The readings MAY involve the consumption of alcohol
Arthur, who is experiencing that brutal Kiwi winter right now, was the first person to both Tell AND Ask Roger Anything.
TELL: You should write a book!
ASK: What obstacles would you have to overcome, and/or what would you need in place to write a book?
Back around my birthday in March 2019, I thought what I might do in my retirement. Writing a book was not even a consideration. What would I write it about? Me? I wasn’t feeling it.
Then in May, I came around to maybe writing about the house in which my mother grew up. I’d actually floated this to one of my cousins a couple of years ago. She was doing some genealogy about our common ancestors. It was beyond the scope of what she was working on, but I spent a lot of time there myself.
Moreover, my sister Marcia has a LOT of photos that she’s scanned. the pictures are mostly of the exteriors, but also a lot of people over a roughly 60-year span.
There’s another book that I thought about, involving the year I turned 19. A momentous year in my life. The problem is that I’d have to reveal my own shortcomings publicly.
The good news, however, is that I had kept diaries as far back as March 1972, so I have detailed accounts of at least some of what I did. And I mean OVERLY precise. What I ate, and where, et al.
I think I got the idea from my college roommate in my freshman year, a grad student named Ron, who wrote down EVERYTHING he spent, a candy bar or going out to dinner. One day, he spent $1,000 on a car, which really skewed his daily averages.
My diaries, and there are about a dozen of them, continued to about 1986. It’s not the entire period, because several of the journals were destroyed in the flooded basement of the apartment building I was living in c 1997. I genuinely don’t know what I have and what was lost.
At the time, I was quite upset, but now I am somewhat relieved that at least part of my ever-present past has been obliterated. It means, though, that EVENTUALLY, I’m going to read those remaining chicken scratching. Thus, the advantage and the obstacle are the same.
Some of it will be great. Is THAT when I saw that concert! I’ll get to relieve some of the history of FantaCo, the comic book store where I worked in the 1980s.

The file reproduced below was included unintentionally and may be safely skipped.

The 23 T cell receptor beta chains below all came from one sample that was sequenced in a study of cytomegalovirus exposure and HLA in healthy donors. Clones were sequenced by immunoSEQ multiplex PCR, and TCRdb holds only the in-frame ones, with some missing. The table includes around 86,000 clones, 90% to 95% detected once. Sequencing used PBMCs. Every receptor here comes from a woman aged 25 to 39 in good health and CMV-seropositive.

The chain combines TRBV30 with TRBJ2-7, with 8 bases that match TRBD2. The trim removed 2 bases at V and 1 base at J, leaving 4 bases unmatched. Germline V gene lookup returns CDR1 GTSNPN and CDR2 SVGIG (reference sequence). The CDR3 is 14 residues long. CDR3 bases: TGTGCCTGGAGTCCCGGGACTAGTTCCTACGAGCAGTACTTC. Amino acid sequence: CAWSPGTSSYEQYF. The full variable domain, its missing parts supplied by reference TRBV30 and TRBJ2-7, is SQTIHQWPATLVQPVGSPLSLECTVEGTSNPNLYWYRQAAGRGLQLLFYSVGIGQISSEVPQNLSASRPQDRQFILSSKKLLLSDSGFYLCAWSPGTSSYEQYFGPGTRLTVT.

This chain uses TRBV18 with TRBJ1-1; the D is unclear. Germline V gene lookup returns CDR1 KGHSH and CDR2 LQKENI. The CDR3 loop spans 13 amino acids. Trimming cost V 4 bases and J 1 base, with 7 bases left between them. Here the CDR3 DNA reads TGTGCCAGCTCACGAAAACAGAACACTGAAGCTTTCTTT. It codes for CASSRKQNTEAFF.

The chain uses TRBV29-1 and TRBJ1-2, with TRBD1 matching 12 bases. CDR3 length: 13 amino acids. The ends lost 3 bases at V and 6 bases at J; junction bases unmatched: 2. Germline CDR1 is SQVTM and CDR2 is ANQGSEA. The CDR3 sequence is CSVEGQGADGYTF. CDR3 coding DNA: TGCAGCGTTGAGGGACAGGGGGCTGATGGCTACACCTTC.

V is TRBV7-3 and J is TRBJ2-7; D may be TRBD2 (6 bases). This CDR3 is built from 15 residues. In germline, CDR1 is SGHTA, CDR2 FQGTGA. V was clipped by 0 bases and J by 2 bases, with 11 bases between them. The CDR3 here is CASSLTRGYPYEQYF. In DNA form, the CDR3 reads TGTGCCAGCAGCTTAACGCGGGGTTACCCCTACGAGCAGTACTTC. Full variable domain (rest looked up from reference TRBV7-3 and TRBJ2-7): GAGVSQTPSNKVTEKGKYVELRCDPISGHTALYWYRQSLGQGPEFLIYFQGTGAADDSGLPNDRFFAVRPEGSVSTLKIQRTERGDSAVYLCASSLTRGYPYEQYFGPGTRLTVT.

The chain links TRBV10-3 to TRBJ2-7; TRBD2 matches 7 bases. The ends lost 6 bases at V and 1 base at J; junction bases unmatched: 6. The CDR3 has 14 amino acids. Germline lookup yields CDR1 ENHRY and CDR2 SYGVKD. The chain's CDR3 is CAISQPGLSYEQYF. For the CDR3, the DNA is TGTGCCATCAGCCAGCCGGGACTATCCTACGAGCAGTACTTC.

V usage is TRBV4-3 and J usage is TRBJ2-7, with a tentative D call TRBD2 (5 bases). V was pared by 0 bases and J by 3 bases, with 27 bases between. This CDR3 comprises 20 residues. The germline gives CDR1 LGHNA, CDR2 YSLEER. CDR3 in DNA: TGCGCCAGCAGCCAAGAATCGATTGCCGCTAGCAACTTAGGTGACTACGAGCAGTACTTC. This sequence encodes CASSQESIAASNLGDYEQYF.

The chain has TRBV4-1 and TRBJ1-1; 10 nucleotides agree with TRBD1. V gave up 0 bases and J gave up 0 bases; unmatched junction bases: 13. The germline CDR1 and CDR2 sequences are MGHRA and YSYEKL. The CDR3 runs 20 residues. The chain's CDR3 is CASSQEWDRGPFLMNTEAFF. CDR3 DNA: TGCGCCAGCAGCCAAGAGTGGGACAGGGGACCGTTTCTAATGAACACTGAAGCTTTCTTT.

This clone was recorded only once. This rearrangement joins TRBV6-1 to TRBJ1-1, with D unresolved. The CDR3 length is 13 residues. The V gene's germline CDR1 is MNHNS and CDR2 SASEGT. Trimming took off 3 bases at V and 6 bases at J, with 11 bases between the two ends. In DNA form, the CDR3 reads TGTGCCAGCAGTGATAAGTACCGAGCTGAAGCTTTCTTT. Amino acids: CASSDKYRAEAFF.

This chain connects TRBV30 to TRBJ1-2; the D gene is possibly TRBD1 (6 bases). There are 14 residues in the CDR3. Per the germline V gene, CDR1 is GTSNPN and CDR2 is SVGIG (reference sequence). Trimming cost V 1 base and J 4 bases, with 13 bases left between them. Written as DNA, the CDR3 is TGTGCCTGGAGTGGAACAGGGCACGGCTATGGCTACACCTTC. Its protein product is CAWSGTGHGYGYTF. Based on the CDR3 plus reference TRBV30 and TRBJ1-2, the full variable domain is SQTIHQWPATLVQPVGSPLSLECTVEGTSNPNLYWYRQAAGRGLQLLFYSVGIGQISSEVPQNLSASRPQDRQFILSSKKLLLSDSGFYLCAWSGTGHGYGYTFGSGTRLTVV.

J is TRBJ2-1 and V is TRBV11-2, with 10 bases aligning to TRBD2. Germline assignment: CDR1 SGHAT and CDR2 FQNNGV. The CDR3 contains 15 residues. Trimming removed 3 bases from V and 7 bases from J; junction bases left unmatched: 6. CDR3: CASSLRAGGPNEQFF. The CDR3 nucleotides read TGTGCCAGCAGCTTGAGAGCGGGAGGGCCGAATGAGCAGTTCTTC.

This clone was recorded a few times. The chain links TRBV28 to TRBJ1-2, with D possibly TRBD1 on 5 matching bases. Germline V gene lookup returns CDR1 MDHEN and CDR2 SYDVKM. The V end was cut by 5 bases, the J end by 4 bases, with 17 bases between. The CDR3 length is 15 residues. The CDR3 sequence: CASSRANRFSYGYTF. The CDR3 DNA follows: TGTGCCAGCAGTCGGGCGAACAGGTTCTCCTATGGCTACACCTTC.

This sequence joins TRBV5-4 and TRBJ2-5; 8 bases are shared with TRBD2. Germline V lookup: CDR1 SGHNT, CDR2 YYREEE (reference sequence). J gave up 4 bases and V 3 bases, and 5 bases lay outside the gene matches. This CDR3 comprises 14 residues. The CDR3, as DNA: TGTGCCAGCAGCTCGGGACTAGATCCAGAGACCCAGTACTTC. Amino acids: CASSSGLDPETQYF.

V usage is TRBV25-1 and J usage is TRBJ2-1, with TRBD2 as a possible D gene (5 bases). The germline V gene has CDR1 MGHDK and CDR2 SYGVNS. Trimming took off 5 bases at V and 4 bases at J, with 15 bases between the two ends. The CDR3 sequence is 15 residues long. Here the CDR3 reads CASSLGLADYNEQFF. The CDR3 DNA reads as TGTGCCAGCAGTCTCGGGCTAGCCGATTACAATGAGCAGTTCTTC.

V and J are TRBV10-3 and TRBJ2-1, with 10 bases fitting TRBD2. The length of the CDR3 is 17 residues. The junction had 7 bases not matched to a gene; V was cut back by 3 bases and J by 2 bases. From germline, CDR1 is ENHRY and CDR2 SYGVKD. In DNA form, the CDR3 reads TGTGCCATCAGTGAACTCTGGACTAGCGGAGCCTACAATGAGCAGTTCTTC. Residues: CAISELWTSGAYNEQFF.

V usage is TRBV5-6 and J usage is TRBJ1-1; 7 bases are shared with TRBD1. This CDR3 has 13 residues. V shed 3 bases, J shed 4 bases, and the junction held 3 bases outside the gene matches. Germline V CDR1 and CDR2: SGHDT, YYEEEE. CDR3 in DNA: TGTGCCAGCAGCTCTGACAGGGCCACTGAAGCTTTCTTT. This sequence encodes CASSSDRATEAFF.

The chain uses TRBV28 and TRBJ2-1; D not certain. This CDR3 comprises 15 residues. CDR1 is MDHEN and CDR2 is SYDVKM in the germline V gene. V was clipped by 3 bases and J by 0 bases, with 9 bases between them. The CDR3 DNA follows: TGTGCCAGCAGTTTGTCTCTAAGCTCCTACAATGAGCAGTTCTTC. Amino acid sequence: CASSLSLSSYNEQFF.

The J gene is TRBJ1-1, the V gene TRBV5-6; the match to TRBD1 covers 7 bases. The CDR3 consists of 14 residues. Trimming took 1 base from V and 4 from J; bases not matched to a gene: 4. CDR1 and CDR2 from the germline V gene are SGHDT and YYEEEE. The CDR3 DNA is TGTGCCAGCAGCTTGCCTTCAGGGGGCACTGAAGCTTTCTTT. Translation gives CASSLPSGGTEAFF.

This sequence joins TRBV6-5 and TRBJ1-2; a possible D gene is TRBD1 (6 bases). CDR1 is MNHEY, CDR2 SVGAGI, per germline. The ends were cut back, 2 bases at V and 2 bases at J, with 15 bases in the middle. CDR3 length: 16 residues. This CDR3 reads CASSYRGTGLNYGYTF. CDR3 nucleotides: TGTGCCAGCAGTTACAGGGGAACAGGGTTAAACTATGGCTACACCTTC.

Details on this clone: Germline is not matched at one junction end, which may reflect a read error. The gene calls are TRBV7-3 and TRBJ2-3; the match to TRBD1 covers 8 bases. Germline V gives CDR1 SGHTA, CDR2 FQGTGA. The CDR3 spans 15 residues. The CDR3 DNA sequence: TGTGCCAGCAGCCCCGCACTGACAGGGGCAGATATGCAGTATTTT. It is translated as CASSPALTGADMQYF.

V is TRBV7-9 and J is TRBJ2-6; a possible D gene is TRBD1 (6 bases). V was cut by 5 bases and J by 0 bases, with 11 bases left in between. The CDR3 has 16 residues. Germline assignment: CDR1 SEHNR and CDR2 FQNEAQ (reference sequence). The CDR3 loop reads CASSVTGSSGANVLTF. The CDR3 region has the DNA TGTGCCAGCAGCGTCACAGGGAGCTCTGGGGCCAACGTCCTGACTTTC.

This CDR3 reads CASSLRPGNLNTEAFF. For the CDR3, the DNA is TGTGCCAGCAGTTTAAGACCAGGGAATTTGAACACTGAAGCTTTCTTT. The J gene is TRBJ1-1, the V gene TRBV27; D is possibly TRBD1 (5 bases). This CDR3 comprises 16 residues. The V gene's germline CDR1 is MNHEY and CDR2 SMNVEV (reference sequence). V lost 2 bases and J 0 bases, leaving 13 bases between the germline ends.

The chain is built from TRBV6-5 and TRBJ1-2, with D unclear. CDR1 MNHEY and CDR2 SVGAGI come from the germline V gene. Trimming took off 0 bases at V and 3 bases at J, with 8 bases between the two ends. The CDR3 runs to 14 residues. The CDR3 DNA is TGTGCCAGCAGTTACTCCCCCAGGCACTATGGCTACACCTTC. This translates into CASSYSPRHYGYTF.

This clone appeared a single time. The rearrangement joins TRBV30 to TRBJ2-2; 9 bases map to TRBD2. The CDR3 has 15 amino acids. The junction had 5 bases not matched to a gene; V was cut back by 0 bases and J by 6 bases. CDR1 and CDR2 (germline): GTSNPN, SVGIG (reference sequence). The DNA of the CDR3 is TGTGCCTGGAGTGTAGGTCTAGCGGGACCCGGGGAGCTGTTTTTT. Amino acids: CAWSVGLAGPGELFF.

Some of it will be awful. My, was I petulant? Or unkind! Or oblivious! I’ll probably get to relieve heartbreak that I caused, or received! Oh, boy.
And, ha! now I’ll probably have time to read the damn things. The readings MAY involve the consumption of alcohol.
From that mess of a life, I’ll have to figure out what the STORIES are. 1972, which I remember surprisingly well even without the prompts, has a certain dramatic arc. Other than that year, I’m not at all sure about a narrative. And how do I write about other people I’ve mentioned, many of whom are still around?
Once I DO start writing, if I start writing, I realize that I need to do it when I’m mostly alone, when my wife and daughter are asleep, or downstairs watching some dance show on TV, or off to work/school. I work best in the presence of semi-loud, generally familiar music.
“There is only one characteristic that distinguishes writers from non-writers: writers write. (That’s why there’s no such thing as an ‘aspiring writer.’)
It’s another anniversary at Ramblin’ with Roger. If 14 days is a fortnight, is fourteen years a fortnight of years? Probably not. Don’t care. (Not to be confused with Fortnite, which I’ve never played.)
You may have noticed that I’ve changed the look of the blog in the past month or so. This was not done for aesthetic reasons but rather operational ones. My old design was clashing with some PHP function – too boring to explain, frankly.
So I changed to some WordPress in-house style called Twenty Sixteen. I like that it does the pull quotes, that the comments are on the side, and the basic clean look. I need to tweak it eventually.
Of course, earlier posts may look “off” – pictures too wide, notably. But I don’t foresee changing the previous output any time soon.